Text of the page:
Physics Support for Islington Schools

An INSET session was held in the physics laboratory at City and Islington (map) on 1st February 2011 at 4pm looking at practical ways of teaching some of the physics topics at GCSE. .

We started with some written materials looking at pupils misconceptions. We then talked about the physics of the activities in the room before trying them out. We looked at some larger demonstartionsl and finished up with a discussion of the issues and questions of using these activities in class.

Forces and motion:

Measuring average speed

We measuring the average speed of a toy car using stopwatch and rule. The car was pulled by some fishing line attached to the car. The force to move the car was supplied by paper clips on card hanging off the end of bench. It is worth having a discussion about average speed and the instantaneous speed of the car at the start and end of the run. You can get a nice graph of average speed against number of paper clips and relate this to Newton's second law (a force produces a change in momentum; big force, big change in momentum). Acceleration can be measured by measuring the average speed over two distances but this is quite tricky.

Rocket challenge

We attached fishing line to the ceiling and held it taught with some masses hanging off the end. A piece of straw was taped to a balloon to guide it up the fishing line. The challenge was to lift the most paper clips 1 metre off the ground. This can be related to Newton's third law: the balloon is pushing the air down out of the neck so the air is pushing the balloon up with the same force.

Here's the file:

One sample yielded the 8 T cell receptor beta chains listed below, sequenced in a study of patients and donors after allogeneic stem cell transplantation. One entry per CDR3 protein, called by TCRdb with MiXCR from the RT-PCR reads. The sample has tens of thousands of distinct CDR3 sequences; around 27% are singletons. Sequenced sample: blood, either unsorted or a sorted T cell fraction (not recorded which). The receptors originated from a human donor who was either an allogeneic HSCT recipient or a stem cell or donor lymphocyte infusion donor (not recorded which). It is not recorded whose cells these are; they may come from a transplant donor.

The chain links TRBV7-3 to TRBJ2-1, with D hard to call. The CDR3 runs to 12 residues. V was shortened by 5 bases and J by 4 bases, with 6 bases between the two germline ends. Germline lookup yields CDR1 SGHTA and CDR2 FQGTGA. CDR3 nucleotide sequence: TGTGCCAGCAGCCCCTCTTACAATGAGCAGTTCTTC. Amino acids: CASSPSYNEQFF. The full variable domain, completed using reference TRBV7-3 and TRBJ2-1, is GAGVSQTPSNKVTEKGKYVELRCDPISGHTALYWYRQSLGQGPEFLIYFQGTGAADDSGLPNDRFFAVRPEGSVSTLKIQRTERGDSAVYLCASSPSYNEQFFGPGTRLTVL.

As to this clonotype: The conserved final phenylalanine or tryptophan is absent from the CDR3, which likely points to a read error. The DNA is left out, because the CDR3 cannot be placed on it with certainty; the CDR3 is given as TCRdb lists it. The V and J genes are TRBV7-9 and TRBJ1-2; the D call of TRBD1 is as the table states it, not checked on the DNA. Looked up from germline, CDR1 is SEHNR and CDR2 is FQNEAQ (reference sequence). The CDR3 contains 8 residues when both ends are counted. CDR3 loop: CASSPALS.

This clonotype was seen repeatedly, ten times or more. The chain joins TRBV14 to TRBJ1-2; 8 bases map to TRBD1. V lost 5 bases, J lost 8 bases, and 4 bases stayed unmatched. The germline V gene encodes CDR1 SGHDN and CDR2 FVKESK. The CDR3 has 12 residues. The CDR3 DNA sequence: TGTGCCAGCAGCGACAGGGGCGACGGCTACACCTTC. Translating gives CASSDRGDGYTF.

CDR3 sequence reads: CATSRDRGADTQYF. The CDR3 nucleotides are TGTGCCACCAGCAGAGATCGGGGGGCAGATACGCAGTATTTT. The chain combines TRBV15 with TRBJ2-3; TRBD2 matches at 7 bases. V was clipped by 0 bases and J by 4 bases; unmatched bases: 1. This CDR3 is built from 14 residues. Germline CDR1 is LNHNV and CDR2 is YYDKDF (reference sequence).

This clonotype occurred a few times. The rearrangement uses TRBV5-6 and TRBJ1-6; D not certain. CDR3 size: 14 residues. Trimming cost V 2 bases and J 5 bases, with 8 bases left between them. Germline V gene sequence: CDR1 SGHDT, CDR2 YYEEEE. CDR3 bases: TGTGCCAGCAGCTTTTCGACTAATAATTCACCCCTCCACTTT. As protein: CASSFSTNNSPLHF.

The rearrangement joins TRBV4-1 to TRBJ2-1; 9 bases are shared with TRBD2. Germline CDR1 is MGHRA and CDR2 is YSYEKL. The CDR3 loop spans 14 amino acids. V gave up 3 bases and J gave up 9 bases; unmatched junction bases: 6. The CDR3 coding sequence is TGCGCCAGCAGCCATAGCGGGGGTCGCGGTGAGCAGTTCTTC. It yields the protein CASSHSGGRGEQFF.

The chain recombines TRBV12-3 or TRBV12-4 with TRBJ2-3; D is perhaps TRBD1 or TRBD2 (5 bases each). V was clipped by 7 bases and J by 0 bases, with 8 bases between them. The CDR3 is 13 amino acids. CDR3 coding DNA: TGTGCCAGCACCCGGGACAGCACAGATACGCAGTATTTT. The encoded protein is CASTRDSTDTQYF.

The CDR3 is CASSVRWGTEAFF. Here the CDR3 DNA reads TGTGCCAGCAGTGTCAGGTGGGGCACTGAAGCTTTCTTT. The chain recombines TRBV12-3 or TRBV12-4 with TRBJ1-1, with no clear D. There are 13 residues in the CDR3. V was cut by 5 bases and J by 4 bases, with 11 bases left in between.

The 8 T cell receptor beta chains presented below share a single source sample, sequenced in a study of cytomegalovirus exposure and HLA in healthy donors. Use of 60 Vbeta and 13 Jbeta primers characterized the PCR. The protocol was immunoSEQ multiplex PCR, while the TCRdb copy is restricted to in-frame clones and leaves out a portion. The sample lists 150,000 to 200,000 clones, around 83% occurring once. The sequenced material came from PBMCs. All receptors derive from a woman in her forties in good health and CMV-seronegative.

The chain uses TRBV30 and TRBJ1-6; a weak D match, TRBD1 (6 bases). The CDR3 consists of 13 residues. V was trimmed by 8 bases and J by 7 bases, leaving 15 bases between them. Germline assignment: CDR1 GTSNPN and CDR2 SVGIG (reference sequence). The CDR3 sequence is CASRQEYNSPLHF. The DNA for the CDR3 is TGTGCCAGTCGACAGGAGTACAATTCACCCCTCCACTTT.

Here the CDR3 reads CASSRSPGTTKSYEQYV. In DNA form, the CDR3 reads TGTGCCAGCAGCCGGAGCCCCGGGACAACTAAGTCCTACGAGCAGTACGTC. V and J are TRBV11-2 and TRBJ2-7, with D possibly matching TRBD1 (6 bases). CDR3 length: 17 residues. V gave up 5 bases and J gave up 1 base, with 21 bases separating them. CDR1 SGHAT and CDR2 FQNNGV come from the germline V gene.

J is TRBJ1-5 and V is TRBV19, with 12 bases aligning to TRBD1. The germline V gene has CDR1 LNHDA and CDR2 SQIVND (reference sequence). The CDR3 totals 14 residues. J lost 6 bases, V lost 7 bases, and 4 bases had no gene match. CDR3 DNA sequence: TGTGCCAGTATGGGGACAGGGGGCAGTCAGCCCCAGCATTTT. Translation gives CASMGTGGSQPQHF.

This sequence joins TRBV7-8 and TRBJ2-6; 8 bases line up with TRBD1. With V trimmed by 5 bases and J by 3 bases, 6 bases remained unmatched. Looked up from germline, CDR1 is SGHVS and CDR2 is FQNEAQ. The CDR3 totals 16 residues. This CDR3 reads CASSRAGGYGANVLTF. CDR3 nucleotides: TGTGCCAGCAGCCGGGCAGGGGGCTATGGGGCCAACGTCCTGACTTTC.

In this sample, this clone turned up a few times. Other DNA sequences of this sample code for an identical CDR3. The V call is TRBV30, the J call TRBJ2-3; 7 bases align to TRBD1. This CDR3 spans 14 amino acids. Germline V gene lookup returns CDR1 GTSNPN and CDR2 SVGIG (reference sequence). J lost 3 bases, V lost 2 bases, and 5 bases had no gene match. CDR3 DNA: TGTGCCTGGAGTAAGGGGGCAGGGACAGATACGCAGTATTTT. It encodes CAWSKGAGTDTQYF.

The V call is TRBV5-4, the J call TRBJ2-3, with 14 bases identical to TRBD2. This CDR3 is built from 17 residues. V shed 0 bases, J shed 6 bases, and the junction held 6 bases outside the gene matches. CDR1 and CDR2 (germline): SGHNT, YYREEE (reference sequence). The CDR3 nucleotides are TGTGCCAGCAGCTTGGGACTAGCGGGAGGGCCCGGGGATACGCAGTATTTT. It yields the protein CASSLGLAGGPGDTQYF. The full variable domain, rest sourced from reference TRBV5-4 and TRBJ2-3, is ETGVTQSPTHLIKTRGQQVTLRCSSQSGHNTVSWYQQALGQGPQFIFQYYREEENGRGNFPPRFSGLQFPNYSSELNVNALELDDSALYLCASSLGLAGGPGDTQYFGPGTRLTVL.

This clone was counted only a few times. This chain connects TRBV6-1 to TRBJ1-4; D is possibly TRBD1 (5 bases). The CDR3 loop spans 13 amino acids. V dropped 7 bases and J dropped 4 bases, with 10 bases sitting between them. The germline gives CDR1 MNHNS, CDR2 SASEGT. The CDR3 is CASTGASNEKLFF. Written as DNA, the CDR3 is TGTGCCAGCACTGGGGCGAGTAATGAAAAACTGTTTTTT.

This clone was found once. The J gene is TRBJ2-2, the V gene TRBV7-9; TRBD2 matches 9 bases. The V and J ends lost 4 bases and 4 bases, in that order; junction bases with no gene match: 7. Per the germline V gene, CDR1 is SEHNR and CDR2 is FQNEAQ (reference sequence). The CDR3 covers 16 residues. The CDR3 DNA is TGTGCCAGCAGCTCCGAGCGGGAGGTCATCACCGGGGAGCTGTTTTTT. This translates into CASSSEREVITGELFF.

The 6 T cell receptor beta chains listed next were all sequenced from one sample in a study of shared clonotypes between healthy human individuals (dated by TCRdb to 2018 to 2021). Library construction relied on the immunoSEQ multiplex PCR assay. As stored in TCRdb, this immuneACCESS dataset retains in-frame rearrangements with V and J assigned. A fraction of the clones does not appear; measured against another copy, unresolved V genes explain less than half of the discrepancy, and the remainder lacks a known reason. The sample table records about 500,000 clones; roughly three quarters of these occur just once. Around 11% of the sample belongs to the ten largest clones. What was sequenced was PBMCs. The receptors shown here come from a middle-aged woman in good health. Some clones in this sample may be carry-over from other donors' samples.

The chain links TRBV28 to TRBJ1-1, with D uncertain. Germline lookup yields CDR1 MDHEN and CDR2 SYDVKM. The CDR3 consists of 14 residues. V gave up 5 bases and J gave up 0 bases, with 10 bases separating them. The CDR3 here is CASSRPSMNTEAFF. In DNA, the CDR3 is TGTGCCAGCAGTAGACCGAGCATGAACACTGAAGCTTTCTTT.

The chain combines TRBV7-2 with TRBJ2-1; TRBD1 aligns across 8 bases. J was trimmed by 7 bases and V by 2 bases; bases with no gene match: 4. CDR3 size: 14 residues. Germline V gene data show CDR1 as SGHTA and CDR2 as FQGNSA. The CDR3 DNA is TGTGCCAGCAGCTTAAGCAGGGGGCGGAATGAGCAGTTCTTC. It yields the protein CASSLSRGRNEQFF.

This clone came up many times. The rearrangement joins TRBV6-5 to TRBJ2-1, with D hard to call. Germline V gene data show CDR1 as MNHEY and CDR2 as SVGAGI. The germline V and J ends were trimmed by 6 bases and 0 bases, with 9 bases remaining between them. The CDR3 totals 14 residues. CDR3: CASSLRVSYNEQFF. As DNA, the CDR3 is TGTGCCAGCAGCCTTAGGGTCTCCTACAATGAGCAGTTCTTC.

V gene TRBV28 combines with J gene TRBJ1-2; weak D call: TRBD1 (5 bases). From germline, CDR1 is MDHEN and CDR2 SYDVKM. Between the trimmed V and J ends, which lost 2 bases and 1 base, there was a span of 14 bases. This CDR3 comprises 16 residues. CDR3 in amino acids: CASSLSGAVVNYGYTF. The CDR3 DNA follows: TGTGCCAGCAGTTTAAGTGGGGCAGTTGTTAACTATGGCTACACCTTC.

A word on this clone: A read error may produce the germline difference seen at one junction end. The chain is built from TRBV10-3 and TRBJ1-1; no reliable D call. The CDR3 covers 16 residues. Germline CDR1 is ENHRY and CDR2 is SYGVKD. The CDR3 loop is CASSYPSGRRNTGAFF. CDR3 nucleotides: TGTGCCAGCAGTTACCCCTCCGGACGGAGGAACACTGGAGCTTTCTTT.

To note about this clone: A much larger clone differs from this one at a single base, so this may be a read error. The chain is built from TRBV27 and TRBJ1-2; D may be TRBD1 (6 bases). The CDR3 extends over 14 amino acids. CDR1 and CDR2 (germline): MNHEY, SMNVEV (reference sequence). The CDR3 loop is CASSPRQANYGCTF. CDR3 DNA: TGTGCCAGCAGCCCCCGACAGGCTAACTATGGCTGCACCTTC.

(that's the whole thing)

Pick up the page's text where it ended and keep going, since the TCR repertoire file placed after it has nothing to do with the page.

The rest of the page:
Measuring forces in with dynamometers

We did a some simple practical with two Newton meters to show that when pulling the force acting on the puller is always the same as the force acting on the pulled. We tried hanging masses and pulling two people pulling each other using a string with a dynamometer at each end and related this to Newton's third law. We then challenged pupils perception that this only works when forces are balanced by repeating the experiment when pulling someone on a wheels (sitting in an office chair).

Pendulum and wine glass

A heavy pendulum was suspended near a wine glass. The pendulum was pulled so that it just touched the wine glass. When the pendulum is released it swung back to just touch the glass again but did not knock it over. We discussed the forces acting on the pendulum at various points in its path and its motion. We then had a discussion of the energy of the pendulum.

Motion sensor and datalogging

We used a datalogger to produce distance time graphs of a person walking. We drew a distance time graph on the board and then tried to walk to reproduce the graph on the datalogger.

Guinea and feather demonstation

We looked at the classic guinea and feather experiment where a coin and feather or piece of paper is dropped in a vaccuum to show that all things fall at the same rate without air resistance.

We also watched a video of Apollo 15 astronauts doing this on the moon with a hammer and feather.

Electric forces:

Van de Graaff generator

We used the Van de Graaff generator to do a variety of standard demonstrations including lighting a fluorescent tube.